UP ran a 153-hour Gilmore Girls marathon to coincide with the Nov. 25, 2016 release of the Netflix reboot, Gilmore Girls: A Year in the Life. Hosted by Sean Gunn, who played Kirk Gleason on the original show, the marathon kicked off on Nov. 18 and ran through Nov. 25, attracting about 6.1 million viewers to the network.
Winter said the success of the Gilmore Girls marathon has the network looking closely at other opportunities. It is scheduling a “March Gladness” promotion tied to its weekend run of syndicated show America’s Funniest Home Videos, coinciding with the NCAA Men’s Basketball Tournament (March Madness). A partnership with The Walt Disney Co. (which produces the show), the grand prize is a trip for the winner and a guest to Los Angeles for a taping of the show.
While syndicated fare has played a big role in UP’s resurgence — the network has the rights to Parenthood, Everybody Hates Chris, 7th Heaven, The Parkers and more — original series are also a big driver. UP originals include family-friendly reality fare such as Bringing Up Bates, a show focused on a family with 19 children, and Growing Up McGhee, a show about a growing African-American family that originally debuted on OWN.
Originals are a key differentiator for many independent networks. Almost every channel has at least one originally produced show, and despite their size and tiny budgets compared to the mega-content providers, have managed to attract attention.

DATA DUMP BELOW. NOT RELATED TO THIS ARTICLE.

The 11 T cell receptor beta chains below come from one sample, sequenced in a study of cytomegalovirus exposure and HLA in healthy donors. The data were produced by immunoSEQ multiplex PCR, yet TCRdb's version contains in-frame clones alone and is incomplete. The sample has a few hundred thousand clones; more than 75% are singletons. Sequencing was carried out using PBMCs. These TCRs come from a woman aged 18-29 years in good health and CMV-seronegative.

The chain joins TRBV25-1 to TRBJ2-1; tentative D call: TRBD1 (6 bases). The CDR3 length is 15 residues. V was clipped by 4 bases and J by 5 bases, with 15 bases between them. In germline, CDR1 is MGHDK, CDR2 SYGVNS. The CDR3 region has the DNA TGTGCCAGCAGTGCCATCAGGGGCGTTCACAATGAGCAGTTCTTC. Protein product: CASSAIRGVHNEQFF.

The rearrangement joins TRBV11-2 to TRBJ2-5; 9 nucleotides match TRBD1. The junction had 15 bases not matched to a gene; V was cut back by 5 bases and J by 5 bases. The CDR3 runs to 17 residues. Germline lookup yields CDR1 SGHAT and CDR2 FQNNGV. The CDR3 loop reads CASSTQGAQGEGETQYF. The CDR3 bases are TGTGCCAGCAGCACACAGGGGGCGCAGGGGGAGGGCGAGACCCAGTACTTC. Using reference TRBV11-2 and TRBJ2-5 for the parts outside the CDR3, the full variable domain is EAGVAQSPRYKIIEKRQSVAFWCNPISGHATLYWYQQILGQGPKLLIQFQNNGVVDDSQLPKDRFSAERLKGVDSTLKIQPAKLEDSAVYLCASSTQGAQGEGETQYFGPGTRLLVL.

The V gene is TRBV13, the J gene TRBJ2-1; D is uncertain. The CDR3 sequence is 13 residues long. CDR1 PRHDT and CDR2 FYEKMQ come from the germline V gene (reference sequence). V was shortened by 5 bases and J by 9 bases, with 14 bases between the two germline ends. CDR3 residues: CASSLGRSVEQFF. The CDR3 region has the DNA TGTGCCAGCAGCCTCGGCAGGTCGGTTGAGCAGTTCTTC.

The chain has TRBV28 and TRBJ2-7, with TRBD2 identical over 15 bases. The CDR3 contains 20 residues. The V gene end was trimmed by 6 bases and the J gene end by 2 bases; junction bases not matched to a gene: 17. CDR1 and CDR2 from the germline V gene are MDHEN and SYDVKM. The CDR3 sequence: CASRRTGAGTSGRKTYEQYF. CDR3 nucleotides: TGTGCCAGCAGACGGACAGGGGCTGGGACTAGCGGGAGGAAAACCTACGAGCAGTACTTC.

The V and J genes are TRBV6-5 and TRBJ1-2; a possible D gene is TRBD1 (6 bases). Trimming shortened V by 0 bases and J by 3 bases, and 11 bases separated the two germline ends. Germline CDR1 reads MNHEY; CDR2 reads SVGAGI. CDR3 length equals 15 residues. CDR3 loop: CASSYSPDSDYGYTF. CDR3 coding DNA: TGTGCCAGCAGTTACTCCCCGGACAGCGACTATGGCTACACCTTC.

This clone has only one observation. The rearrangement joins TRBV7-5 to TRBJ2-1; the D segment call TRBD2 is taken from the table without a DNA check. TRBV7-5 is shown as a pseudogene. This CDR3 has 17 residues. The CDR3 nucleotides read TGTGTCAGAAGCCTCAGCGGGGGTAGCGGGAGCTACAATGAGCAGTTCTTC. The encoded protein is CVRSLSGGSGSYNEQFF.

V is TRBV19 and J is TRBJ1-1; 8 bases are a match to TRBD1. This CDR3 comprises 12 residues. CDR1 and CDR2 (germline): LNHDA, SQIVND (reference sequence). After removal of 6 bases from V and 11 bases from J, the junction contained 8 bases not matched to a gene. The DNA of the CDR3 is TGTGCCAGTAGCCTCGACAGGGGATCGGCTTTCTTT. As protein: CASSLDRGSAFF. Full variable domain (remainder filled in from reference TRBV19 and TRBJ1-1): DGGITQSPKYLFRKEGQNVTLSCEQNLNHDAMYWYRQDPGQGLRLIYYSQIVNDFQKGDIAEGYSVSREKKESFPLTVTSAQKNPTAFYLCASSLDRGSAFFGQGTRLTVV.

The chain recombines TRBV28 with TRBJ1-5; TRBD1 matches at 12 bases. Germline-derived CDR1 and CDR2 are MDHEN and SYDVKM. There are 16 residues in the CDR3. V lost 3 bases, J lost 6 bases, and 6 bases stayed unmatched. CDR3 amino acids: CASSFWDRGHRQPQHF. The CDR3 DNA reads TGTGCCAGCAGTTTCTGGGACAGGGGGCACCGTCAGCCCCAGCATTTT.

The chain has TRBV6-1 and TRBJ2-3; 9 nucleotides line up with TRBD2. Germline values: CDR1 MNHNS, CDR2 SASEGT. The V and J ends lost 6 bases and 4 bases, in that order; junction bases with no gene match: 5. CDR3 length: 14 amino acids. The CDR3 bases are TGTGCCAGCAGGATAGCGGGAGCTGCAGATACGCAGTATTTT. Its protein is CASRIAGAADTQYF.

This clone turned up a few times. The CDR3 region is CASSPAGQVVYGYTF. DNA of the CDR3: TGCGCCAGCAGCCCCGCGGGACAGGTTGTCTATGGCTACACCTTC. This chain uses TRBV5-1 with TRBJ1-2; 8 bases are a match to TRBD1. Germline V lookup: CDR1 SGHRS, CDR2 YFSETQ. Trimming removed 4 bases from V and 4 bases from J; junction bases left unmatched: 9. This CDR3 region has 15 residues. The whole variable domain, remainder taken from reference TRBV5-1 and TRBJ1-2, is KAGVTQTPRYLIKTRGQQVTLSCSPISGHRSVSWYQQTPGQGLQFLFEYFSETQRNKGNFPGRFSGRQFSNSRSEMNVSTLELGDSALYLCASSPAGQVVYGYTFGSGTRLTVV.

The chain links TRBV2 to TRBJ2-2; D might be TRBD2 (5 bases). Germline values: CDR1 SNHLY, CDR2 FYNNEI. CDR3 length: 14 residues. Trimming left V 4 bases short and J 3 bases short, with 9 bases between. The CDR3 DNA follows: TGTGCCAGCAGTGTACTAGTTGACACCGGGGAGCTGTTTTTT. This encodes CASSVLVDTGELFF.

Reelz will release The Kennedys: After Camelot in April, a four-hour miniseries follow-up to 2011’s The Kennedys. Hubbard said the series is testament of a commitment to original programming by both his family and the industry itself.
“We’re making big investments in original programming, big investments to be different than the conglomerates,” Hubbard said.
Attracting attention to these shows is just as important as going out to get them in the first place. Marketing is playing a more vital role than ever in making audiences aware that the programming—and in many cases, the channel itself—even exists.
The Treating of ‘Versailles’
A prime example is Ovation’s Versailles, a costume drama series produced by Banjay Group and centered on the reign of French King Louis XIV. Versailles did very well for Ovation, gaining both viewers and attention when it aired in October.
Like its indie network counterparts, Ovation firmly grasped the marketing reins to drive interest in the series.
Versailles was a big departure for Ovation—it was the first time the network had access to programming of this scope and nature—and the network was determined to take full advantage.
“This was the first time we had programming of this nature over 10 episodes,” Janneman said. “Everything else that we had done from an original series perspective was sort of limited runs and limited exposure. We had availability from major members of the cast as well as the creators of the show. That helped us not only to tell the story from a different creative perspective, but it also helped us to tell the story from an experiential perspective.”
Ovation pulled out all of the marketing stops for Versailles, added senior VP marketing and on-air promotions David Widerøe. That included themed dinners and screenings kicking off with a screening of episode one in Washington, D.C. The marketing train next pulled into New York for a three-day series of themed dinners with menus inspired by Louis XIV and including a masquerade ball.
Ovation also provided clips of interviews with the cast, weaved the premise of the show into existing series such as The Art Of, tapped social media and even created Spotify playlists with music tied to the show.